The Ground Processing Scheduling System (GPSS) computer program is used to develop streamlined schedules for the inspection, repair, and refurbishment of space shuttles at Kennedy Space Center. A scheduling computer program is needed because space-shuttle processing is complex and it is frequently necessary to modify schedules to accommodate unanticipated events, unavailability of specialized personnel, unexpected delays, and the need to repair newly discovered defects. GPSS implements constraint-based scheduling algorithms and provides an interactive scheduling software environment. In response to inputs, GPSS can respond with schedules that are optimized in the sense that they contain minimal violations of constraints while supporting the most effective and efficient utilization of space-shuttle ground processing resources.

The present version of GPSS is a product of re-engineering of a prototype version. While the prototype version proved to be valuable and versatile as a scheduling software tool during the first five years, it was characterized by design and algorithmic deficiencies that affected schedule revisions, query capability, task movement, report capability, and overall interface complexity. In addition, the lack of documentation gave rise to difficulties in maintenance and limited both enhanceability and portability.

The goal of the GPSS re-engineering project was to upgrade the prototype into a flexible system that supports multiple-flow, multiple-site scheduling and that retains the strengths of the prototype while incorporating improvements in maintainability, enhanceability, and portability. The major enhancements were the following:

  • The implementation of container objects (e.g., lists and maps) was made more efficient by use of the C++ Standard Template Library (STL).
  • Improvements in the management of schedule network objects were made. An embedded schedule-data configuration-management subsystem, similar to systems used for software configuration management, was built. This subsystem accommodates multiple versions and revisions of each schedule, including direct descendants and branches. It also implements a concept of user sessions that enables each user to maintain multiple current instances of the same schedule and full schedule data files with sizes of the order of 1MB.
  • Improvements in calendar operations were made. The original implementation required the full, time-series expansion of all calendars, giving rise to a large memory overhead. Furthermore, some calendar features (e.g., holidays), were "hard-coded." In the re-engineering, calendar memory requirements were reduced by providing for all calendar calculations to be performed in real time and by removing all hard-coded elements.
  • Re-engineering of a robust query subsystem was perhaps the most challenging aspect of the project. The prototype utilized a Prolog-like query language that was scanned, parsed, and executed in a C program. The query code was problematic and difficult to understand. The re-engineering involved the building of a real (but similar) query language, utilizing the FLEX language and the Bison program to define a scanner and parser that includes all elements of logical inference (for example, AND, OR, and NOT) as well as full capability for building and incorporating user-customizable queries.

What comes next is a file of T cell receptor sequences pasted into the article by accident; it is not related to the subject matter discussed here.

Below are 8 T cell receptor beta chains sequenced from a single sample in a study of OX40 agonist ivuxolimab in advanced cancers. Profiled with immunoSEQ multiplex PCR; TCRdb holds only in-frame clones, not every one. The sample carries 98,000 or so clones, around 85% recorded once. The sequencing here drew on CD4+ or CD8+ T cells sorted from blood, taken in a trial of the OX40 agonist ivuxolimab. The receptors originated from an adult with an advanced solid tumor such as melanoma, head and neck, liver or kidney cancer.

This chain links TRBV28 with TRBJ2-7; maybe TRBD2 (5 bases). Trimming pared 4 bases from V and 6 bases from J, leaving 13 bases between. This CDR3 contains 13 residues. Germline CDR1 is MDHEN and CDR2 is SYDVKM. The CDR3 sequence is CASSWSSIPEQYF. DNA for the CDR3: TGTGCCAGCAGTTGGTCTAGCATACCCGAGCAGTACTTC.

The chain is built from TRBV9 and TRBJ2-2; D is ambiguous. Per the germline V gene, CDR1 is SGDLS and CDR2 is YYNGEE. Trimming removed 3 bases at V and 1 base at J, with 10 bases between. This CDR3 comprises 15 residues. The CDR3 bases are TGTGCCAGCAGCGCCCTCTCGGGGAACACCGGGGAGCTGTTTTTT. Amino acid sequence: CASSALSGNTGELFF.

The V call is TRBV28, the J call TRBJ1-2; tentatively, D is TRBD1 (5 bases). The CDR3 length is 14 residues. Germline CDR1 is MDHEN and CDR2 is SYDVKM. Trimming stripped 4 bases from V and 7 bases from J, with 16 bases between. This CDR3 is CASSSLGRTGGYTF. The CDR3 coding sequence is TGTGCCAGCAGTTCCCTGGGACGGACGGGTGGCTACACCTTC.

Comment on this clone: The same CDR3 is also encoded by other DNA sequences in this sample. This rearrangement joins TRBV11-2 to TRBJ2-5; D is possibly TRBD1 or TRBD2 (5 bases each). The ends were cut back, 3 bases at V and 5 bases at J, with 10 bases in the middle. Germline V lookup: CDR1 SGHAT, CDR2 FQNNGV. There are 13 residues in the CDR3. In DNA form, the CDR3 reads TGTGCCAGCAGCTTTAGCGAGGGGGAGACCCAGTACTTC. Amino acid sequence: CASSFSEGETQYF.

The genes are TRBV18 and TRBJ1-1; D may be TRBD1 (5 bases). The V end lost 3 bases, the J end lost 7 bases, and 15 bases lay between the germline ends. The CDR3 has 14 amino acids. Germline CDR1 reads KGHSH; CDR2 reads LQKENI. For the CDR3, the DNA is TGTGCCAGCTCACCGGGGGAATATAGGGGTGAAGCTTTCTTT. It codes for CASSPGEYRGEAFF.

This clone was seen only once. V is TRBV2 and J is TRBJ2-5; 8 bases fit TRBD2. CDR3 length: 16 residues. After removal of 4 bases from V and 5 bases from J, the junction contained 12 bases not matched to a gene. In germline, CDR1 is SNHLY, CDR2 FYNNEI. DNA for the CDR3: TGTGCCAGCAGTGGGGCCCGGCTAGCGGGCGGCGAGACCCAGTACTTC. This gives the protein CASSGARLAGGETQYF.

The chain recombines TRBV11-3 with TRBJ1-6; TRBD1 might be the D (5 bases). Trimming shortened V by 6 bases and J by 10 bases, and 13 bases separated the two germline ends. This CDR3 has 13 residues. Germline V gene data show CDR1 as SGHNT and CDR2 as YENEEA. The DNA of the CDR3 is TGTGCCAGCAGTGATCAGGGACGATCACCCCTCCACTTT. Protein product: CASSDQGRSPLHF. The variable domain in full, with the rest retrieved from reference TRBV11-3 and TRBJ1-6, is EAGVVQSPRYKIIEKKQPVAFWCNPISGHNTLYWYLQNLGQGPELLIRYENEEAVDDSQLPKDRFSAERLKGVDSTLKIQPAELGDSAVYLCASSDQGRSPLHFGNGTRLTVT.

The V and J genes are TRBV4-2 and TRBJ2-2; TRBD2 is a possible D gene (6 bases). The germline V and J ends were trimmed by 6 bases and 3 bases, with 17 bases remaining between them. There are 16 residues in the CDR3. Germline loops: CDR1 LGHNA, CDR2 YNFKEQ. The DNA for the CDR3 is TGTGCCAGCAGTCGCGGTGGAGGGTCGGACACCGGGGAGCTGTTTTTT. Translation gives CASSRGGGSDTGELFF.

• An improved report architecture was developed. The prototype featured a significant number of hard-coded user options, and too little care was taken initially to develop a consistent but flexible report architecture. The re-engineering of the affected software components involved design around a new report class that contains attributes that describe the class of objects (e.g., tasks) represented in a report, the presentation style (e.g., Gantt chart or tabulation), and the time frame of the report. All report definitions are saved in files that the user can edit to customize reports.
  • Several improvements in algorithms were made to solve backward- movement problems, provide a more robust implementation of achievers, and improve memory management through the use of smart pointers and "lazy load" of persistent data. Also included is an updated implementation of an object-oriented callback system to the Motif widget set.

The benefits of the re-engineered version of GPSS hinge on the object- oriented approach. The use of STL and the improvements in schedule and query operations are incorporated in C++ libraries that may prove useful on succeeding projects. The rewriting of software in C++ increases portability. For the users, every effort was made in the re-engineering to maximize flexibility and improve upon the intuitive nature of the interface without sacrificing any of the capabilities that made the prototype successful.

This work was done by Joseph A. Barretta, Earl P. Johnson, Rocky R. Bierman, Juan Blanco, Kathleen Boaz, Lisa A. Stotz, Michael Clark, George Lebovitz, Kenneth J. Lotti, James M. Moody, Tony K. Nguyen, Kenneth A. Peterson, Susan Sargent, Karma Shaw, Mack D. Stoner, Deborah S. Stowell, Daniel A. Young, and James H. Tulley, Jr., of United Space Alliance for Kennedy Space Center. For further information, contact the Kennedy Commercial Technology Office at 321-867-8130.